During a botanical survey along the banks of the Seli River, Sierra Leone, in April 2016, Kew scientist Xander van der Burgt, accompanied by Joseph Momoh from the National Herbarium of Sierra Leone, encountered a secluded population of an aquatic herbaceous plant growing in dense patches on the bedrock of a rapid in the river. Belonging to the flowering plant family Podostemaceae, the existence of this species was previously unknown to science. It has since been named as Ledermanniella yiben Cheek by Kew scientists. Local botanists continued to search for further populations at the many river rapids across Sierra Leone and Guinea, but none have yet been found.
Growing in a colony, only at this single locality, the population at the Seli River would appear to represent the entire world population of this species. These plants are naturally adapted to the river’s rising and falling water levels; they are submerged for most of the year becoming exposed and flowering at the end of the dry season. However, this very habitat is at risk and this plant population will be submerged permanently when the construction of the proposed hydroelectric reservoir is implemented. Therefore, Ledermanniella yiben was identified as a critically endangered species which could potentially become extinct in the very near future.
To prevent this species from possible extinction, Kew scientists collaborated with Njala University, Sierra Leone to conserve seeds at Kew’s Millennium Seed Bank (MSB) where they can survive for tens, hundreds, or even thousands of years. However, the journey to the seed bank at Kew was not straightforward and involved several important steps:
Seed banking remains a key part of Kew’s Science Strategy and Science Collection Strategy and contributes to Target 8 and Target 9 of the Global Strategy for Plant Conservation. It promotes conservation by enabling the sustainable use of seeds in the seed bank for re-introduction of species, restoration of degraded habitats, research, education and display. Kew and its scientists continue to safeguard plant diversity worldwide with a focus on plants most at risk and most useful for the future, while addressing global challenges for food security, sustainable energy, loss of biodiversity and climate change.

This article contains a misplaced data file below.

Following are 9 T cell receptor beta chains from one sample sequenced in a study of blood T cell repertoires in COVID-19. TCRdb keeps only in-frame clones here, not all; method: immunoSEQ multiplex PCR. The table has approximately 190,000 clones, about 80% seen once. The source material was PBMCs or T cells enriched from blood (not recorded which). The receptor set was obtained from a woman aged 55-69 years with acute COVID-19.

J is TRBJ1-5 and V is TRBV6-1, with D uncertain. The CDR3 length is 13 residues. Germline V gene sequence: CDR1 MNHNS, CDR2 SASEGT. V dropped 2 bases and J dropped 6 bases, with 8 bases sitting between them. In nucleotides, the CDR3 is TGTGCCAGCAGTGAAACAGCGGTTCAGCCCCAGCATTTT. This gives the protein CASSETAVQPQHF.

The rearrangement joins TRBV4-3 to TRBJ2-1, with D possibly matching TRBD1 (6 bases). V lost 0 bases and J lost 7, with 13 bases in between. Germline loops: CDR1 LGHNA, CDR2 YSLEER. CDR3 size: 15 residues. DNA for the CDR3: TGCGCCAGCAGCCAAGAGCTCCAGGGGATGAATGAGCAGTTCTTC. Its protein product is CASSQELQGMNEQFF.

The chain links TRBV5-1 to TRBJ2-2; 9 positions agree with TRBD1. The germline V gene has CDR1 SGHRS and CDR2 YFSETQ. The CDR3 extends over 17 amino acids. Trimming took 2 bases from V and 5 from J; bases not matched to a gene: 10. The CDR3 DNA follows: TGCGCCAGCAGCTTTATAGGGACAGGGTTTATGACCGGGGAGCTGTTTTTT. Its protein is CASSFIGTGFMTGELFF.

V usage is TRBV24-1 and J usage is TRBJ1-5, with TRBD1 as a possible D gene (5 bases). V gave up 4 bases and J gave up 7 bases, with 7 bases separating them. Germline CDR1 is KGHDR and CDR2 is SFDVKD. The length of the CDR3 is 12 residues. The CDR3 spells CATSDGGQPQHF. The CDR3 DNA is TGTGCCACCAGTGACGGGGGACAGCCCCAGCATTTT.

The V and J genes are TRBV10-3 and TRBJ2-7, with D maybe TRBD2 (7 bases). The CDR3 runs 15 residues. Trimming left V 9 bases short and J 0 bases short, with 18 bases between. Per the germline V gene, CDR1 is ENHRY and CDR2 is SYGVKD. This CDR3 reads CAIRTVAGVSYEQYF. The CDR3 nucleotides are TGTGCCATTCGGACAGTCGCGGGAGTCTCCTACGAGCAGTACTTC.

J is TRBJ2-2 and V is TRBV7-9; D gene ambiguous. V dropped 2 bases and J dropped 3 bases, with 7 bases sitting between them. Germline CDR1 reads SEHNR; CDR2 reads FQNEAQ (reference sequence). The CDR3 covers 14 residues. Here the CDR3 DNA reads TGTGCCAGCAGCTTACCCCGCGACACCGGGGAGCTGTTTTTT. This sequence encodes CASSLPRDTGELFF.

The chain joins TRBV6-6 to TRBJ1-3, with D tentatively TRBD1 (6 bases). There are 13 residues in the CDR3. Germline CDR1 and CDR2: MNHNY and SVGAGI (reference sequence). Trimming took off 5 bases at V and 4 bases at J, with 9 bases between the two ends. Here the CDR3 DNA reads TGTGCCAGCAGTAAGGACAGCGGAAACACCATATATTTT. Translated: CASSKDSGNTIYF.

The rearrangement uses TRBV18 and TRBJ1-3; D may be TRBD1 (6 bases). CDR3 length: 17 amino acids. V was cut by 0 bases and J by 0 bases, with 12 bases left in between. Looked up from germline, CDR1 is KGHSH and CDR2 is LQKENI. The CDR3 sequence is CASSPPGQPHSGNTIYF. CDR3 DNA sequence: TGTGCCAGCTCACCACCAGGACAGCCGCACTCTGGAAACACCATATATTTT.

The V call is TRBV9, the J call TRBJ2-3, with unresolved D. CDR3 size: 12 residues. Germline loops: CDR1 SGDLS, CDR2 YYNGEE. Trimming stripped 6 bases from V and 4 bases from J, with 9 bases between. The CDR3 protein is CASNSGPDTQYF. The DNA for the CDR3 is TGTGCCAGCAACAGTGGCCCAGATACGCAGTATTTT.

- Udi, Lucy, Xander & Martin -
We thank the Government and Njala University of Sierra Leone, Joule Africa, and staff of the RBG Kew whose support has made the Millennium Seed Bank’s collections possible.
Cheek, M., van der Burgt, X., Momoh, J., & Lebbie, A. (2017) Ledermanniella yiben sp. nov. (Podostemaceae), Critically endangered at the proposed Yiben Reservoir, Sierra Leone. Kew Bulletin 72: 31. DOI 10.1007/S12225-017-9699-0. Available online
The MSB at Wakehurst is on a mission to conserve 25% of the world’s plant species by 2020.
Kew Science Blog: Seeds from over 39,000 species and sub-species (known collectively as taxa) from across the globe are stored in the MSB. Read more about its conservation value.
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